The definition of whiplash, which is dealt with in amendment 8, was placed in the Bill after extensive debate pushed by the Delegated Powers and Regulatory Reform Committee of the House of Lords. In the initial version of this Bill, we had not sought to define whiplash. The DPRRC argued carefully and at great length that it felt strongly that it was inappropriate to have legislation of this sort if a definition was not in the Bill. The Committee felt it was not appropriate for any individual, whether a Minister or a chief medical officer, to make this definition on their own. It should be made by Parliament as a whole and it should be made fully explicit.

After a great deal of debate in the House of Lords, we conceded this point. The clause was inserted and everybody—Cross Benchers, Opposition Members of the House of Lords—nodded the amendment through. It was then inserted. The reasons for this are both those brought forward by the DPRRC and, I would add, to assuage some of the concerns put forward by the Opposition. Clause 2 also allows for a review of the definition by the chief medical officer, along with others, every three years to make sure it remains in touch with medical science and medical expertise. The definition is in the Bill and not purely provided by medical experts because, as the House of Lords argued, this is a medico-legal definition. In other words, it is not simply a question for medical specialists; it relates to the operation of law and the way in which the law of tort would operate.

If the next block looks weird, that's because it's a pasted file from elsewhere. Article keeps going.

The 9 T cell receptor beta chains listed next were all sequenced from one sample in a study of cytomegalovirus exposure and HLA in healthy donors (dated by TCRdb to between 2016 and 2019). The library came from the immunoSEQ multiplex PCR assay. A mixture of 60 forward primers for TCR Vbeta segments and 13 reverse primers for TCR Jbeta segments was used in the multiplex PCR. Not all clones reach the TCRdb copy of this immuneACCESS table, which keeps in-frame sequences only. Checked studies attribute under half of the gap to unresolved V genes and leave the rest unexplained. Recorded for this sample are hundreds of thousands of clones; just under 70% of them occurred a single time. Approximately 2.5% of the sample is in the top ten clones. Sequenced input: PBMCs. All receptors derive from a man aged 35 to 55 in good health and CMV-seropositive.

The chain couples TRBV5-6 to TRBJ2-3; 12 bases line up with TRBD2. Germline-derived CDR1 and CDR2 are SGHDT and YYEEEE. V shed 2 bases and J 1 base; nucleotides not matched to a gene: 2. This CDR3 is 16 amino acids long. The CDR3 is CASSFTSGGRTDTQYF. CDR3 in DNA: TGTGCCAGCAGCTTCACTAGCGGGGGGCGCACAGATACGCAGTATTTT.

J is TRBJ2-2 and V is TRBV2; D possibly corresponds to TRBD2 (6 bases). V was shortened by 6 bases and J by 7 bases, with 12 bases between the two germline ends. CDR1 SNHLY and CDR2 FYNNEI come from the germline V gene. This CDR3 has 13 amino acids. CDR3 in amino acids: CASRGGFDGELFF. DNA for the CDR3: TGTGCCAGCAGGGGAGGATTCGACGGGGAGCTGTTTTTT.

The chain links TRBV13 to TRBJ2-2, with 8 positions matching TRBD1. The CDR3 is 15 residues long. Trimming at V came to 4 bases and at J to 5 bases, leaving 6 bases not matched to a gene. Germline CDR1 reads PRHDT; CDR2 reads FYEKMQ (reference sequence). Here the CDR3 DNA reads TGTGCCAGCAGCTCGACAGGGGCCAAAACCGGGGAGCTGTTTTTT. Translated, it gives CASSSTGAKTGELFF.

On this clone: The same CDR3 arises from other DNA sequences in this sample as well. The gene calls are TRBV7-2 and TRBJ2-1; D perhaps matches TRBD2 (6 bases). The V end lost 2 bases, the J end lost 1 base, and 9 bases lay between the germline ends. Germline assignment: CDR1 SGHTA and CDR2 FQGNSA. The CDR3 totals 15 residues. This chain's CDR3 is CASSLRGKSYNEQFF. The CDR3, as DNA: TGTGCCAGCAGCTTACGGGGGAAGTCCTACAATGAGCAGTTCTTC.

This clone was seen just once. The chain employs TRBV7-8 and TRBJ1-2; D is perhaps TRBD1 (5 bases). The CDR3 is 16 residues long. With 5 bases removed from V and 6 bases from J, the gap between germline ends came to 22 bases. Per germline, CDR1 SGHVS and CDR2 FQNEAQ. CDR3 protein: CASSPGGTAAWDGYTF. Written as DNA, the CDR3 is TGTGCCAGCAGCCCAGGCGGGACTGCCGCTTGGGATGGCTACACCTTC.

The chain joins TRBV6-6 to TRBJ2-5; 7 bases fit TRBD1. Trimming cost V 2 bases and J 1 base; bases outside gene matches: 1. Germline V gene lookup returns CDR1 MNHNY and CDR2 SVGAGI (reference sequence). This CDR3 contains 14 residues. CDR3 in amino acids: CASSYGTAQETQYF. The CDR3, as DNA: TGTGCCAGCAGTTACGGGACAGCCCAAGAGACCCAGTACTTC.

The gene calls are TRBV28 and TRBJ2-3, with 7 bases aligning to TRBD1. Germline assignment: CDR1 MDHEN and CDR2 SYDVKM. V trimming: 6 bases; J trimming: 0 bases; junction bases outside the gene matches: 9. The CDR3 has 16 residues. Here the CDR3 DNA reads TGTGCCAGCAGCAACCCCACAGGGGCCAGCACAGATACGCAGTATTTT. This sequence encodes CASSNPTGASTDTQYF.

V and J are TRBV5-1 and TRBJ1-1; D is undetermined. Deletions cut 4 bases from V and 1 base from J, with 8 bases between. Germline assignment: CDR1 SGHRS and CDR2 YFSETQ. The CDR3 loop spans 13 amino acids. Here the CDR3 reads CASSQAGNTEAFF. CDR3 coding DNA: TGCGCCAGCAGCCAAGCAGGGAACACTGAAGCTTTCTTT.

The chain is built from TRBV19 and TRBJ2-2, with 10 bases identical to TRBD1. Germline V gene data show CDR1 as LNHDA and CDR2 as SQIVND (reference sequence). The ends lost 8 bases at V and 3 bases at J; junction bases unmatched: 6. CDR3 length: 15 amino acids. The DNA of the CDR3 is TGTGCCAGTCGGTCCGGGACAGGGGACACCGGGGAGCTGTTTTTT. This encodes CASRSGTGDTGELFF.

The final reason for which I ask that amendment 8 be withdrawn is that I am afraid it refers only to the chief medical officer for England, whereas, of course, the legislation applies to England and Wales. That is why we feel strongly that clause 2, which refers to the chief medical officer for England and the chief medical officer for Wales and, indeed, the Lord Chief Justice and the Law Society in consulting on the definition of whiplash every three years, is the appropriate way to proceed. On that basis, I respectfully ask that amendment 8 be withdrawn.